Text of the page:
Seven committee members backed the conclusion and du abstained.
“During the collection of evidence for this matter we found no information on any threats to national security. In my opinion, when we are so quick to label trade unions, communities, ethnic minorities and societies, this is what causes problems to national security,” NSGK chair Vytautas Bakas said.
“We cannot ban people from living their lives the way they see it just because someone wrote something,” he added.
She also underlined that there were followers of the Baltic religion during the Soviet times as well, they were also persecuted and their activity was banned.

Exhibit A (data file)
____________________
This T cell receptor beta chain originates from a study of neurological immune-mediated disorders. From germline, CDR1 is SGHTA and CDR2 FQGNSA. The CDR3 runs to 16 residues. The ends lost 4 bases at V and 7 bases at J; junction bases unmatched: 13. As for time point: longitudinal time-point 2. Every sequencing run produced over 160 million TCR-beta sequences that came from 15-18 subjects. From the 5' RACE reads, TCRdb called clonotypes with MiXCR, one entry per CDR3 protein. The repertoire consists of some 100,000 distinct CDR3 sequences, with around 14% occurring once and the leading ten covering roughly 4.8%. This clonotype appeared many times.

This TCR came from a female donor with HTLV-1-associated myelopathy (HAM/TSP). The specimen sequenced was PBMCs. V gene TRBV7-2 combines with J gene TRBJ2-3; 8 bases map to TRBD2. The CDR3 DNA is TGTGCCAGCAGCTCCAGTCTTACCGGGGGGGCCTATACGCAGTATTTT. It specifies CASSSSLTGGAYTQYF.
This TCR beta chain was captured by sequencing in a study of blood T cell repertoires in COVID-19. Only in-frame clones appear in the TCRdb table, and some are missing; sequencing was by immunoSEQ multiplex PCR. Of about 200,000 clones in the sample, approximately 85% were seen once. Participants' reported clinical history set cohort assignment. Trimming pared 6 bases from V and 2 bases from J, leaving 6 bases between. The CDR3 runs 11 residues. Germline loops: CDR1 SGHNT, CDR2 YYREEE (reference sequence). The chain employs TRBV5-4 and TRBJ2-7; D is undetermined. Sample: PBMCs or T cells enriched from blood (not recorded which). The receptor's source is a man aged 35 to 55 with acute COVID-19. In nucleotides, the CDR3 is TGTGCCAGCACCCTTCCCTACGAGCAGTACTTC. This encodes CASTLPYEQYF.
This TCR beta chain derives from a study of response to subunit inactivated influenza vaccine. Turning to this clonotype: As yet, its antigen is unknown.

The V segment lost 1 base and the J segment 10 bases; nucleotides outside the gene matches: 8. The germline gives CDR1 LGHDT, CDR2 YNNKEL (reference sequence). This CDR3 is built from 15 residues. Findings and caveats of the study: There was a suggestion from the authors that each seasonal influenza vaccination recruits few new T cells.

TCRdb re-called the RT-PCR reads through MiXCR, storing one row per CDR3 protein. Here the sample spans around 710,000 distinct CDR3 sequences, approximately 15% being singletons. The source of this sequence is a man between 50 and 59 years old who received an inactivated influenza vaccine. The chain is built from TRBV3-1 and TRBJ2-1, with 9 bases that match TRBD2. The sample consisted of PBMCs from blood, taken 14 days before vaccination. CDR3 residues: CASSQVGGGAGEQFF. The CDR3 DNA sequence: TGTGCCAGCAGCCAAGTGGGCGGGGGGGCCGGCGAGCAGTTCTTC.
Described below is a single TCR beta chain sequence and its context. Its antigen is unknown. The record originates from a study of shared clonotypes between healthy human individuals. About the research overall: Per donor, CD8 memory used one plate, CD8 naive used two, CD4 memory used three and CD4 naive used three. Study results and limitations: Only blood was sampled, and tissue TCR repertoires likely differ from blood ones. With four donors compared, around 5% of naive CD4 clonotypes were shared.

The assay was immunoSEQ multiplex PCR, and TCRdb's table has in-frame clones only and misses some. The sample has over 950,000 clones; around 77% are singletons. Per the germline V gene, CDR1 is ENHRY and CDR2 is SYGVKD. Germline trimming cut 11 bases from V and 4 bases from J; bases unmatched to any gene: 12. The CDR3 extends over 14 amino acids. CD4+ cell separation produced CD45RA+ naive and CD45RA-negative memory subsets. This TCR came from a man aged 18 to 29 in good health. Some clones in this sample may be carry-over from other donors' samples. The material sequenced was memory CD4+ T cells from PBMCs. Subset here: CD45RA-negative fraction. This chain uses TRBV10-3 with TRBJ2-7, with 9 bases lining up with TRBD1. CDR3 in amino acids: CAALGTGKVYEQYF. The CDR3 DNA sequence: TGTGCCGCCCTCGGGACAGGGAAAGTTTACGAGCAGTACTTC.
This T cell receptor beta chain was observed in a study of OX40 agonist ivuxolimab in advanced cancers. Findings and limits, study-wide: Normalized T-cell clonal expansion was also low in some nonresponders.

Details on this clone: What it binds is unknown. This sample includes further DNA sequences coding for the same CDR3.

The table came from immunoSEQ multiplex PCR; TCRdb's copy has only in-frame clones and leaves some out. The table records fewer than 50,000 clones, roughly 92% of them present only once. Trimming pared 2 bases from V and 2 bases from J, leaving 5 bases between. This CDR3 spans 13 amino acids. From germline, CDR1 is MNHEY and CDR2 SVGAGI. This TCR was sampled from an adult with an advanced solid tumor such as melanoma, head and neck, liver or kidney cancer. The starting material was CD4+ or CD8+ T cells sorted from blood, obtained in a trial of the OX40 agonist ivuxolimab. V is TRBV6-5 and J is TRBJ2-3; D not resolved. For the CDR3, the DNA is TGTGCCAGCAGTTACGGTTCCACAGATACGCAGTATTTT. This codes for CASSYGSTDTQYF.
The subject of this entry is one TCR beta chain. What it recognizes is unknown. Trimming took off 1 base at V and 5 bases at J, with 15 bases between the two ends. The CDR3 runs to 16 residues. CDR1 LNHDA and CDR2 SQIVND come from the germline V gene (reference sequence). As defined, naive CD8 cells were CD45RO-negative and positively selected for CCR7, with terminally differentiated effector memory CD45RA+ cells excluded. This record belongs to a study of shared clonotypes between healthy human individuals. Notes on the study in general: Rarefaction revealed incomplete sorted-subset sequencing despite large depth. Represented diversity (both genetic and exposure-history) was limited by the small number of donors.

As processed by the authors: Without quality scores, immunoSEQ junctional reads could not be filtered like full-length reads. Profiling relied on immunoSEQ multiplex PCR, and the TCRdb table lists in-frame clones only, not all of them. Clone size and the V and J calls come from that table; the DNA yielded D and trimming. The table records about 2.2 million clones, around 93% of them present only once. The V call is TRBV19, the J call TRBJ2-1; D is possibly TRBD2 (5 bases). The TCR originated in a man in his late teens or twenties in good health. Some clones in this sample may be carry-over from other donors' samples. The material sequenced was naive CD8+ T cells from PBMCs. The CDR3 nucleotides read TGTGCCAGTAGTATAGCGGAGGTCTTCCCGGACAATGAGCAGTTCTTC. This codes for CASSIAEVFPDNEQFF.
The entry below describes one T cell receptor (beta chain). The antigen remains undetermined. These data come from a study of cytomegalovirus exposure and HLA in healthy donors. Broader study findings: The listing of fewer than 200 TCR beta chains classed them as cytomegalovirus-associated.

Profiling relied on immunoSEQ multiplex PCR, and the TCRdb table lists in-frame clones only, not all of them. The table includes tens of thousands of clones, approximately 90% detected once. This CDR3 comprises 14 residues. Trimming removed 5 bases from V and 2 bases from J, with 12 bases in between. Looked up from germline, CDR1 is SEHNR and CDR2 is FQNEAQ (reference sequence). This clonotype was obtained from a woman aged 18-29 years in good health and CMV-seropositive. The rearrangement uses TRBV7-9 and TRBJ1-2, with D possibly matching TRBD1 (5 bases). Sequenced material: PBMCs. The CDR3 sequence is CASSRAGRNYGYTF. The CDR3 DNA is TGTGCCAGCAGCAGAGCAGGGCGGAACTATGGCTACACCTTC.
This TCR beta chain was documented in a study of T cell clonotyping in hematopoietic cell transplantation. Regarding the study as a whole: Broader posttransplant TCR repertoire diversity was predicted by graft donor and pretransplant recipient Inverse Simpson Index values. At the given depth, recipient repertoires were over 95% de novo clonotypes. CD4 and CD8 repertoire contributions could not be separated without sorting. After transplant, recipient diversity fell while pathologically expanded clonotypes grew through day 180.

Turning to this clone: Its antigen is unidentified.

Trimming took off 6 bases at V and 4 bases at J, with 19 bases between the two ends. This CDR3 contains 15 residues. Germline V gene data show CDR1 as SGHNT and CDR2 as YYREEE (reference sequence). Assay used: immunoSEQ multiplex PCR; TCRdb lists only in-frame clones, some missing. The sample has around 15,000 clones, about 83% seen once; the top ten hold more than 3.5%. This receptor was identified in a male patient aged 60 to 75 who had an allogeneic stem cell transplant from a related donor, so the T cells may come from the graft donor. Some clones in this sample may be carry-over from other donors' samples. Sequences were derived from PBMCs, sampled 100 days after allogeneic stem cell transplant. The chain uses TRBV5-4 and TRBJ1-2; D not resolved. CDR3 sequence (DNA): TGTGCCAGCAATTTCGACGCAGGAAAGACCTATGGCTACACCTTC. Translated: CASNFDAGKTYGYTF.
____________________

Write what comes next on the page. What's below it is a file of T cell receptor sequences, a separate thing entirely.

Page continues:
If Romuva gets state recognition, it would receive land tax concession, its leaders would be covered by social insurance and the public broadcaster would have to provide air time.
The 2011 census figures show 1,200 people attributed themselves to the followers of the Baltic religion, and the number grew to 5,100 during the 2011 census.